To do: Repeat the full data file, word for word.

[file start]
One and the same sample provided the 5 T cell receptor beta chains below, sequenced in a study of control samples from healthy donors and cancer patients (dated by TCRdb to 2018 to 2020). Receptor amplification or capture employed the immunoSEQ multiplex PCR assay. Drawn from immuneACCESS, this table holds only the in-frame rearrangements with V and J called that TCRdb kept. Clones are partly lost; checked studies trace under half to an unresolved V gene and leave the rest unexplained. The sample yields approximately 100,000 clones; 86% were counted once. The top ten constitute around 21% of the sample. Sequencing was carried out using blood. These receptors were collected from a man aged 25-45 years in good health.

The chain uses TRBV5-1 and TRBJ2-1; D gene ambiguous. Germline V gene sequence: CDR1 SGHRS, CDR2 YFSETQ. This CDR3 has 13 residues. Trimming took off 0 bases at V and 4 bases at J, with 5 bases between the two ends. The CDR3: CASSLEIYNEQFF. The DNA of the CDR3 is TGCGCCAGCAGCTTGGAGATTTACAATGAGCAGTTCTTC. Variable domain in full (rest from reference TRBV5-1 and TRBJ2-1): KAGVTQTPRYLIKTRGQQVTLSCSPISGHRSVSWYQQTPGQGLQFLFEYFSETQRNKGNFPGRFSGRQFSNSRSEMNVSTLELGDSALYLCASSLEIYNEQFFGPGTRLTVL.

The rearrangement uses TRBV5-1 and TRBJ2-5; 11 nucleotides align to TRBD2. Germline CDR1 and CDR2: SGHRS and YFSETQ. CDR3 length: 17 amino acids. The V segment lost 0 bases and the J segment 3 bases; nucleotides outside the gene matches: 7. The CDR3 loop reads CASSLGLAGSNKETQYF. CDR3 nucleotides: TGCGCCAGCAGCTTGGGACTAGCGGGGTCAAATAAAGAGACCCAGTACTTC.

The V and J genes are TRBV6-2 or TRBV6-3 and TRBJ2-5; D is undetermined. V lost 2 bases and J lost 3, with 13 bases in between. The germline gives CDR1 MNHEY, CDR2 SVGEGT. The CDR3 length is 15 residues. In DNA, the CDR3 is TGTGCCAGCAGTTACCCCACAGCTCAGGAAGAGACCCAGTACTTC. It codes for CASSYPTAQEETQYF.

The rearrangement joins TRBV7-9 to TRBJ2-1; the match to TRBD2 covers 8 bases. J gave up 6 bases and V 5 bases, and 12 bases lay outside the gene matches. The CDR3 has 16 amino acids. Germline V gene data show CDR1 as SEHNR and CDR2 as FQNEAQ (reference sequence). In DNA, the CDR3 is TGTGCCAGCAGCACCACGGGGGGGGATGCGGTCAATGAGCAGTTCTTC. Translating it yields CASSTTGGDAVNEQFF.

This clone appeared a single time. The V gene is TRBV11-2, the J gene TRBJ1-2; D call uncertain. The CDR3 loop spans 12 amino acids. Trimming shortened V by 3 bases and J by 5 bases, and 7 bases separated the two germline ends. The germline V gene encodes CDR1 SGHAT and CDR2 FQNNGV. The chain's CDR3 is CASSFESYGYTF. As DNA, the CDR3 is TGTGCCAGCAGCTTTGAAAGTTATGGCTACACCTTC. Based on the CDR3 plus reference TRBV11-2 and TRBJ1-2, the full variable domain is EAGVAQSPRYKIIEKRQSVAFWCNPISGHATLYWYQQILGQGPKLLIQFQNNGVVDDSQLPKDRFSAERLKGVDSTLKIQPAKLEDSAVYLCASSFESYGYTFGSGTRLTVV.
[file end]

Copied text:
One and the same sample provided the 5 T cell receptor beta chains below, sequenced in a study of control samples from healthy donors and cancer patients (dated by TCRdb to 2018 to 2020). Receptor amplification or capture employed the immunoSEQ multiplex PCR assay. Drawn from immuneACCESS, this table holds only the in-frame rearrangements with V and J called that TCRdb kept. Clones are partly lost; checked studies trace under half to an unresolved V gene and leave the rest unexplained. The sample yields approximately 100,000 clones; 86% were counted once. The top ten constitute around 21% of the sample. Sequencing was carried out using blood. These receptors were collected from a man aged 25-45 years in good health.

The chain uses TRBV5-1 and TRBJ2-1; D gene ambiguous. Germline V gene sequence: CDR1 SGHRS, CDR2 YFSETQ. This CDR3 has 13 residues. Trimming took off 0 bases at V and 4 bases at J, with 5 bases between the two ends. The CDR3: CASSLEIYNEQFF. The DNA of the CDR3 is TGCGCCAGCAGCTTGGAGATTTACAATGAGCAGTTCTTC. Variable domain in full (rest from reference TRBV5-1 and TRBJ2-1): KAGVTQTPRYLIKTRGQQVTLSCSPISGHRSVSWYQQTPGQGLQFLFEYFSETQRNKGNFPGRFSGRQFSNSRSEMNVSTLELGDSALYLCASSLEIYNEQFFGPGTRLTVL.

The rearrangement uses TRBV5-1 and TRBJ2-5; 11 nucleotides align to TRBD2. Germline CDR1 and CDR2: SGHRS and YFSETQ. CDR3 length: 17 amino acids. The V segment lost 0 bases and the J segment 3 bases; nucleotides outside the gene matches: 7. The CDR3 loop reads CASSLGLAGSNKETQYF. CDR3 nucleotides: TGCGCCAGCAGCTTGGGACTAGCGGGGTCAAATAAAGAGACCCAGTACTTC.

The V and J genes are TRBV6-2 or TRBV6-3 and TRBJ2-5; D is undetermined. V lost 2 bases and J lost 3, with 13 bases in between. The germline gives CDR1 MNHEY, CDR2 SVGEGT. The CDR3 length is 15 residues. In DNA, the CDR3 is TGTGCCAGCAGTTACCCCACAGCTCAGGAAGAGACCCAGTACTTC. It codes for CASSYPTAQEETQYF.

The rearrangement joins TRBV7-9 to TRBJ2-1; the match to TRBD2 covers 8 bases. J gave up 6 bases and V 5 bases, and 12 bases lay outside the gene matches. The CDR3 has 16 amino acids. Germline V gene data show CDR1 as SEHNR and CDR2 as FQNEAQ (reference sequence). In DNA, the CDR3 is TGTGCCAGCAGCACCACGGGGGGGGATGCGGTCAATGAGCAGTTCTTC. Translating it yields CASSTTGGDAVNEQFF.

This clone appeared a single time. The V gene is TRBV11-2, the J gene TRBJ1-2; D call uncertain. The CDR3 loop spans 12 amino acids. Trimming shortened V by 3 bases and J by 5 bases, and 7 bases separated the two germline ends. The germline V gene encodes CDR1 SGHAT and CDR2 FQNNGV. The chain's CDR3 is CASSFESYGYTF. As DNA, the CDR3 is TGTGCCAGCAGCTTTGAAAGTTATGGCTACACCTTC. Based on the CDR3 plus reference TRBV11-2 and TRBJ1-2, the full variable domain is EAGVAQSPRYKIIEKRQSVAFWCNPISGHATLYWYQQILGQGPKLLIQFQNNGVVDDSQLPKDRFSAERLKGVDSTLKIQPAKLEDSAVYLCASSFESYGYTFGSGTRLTVV.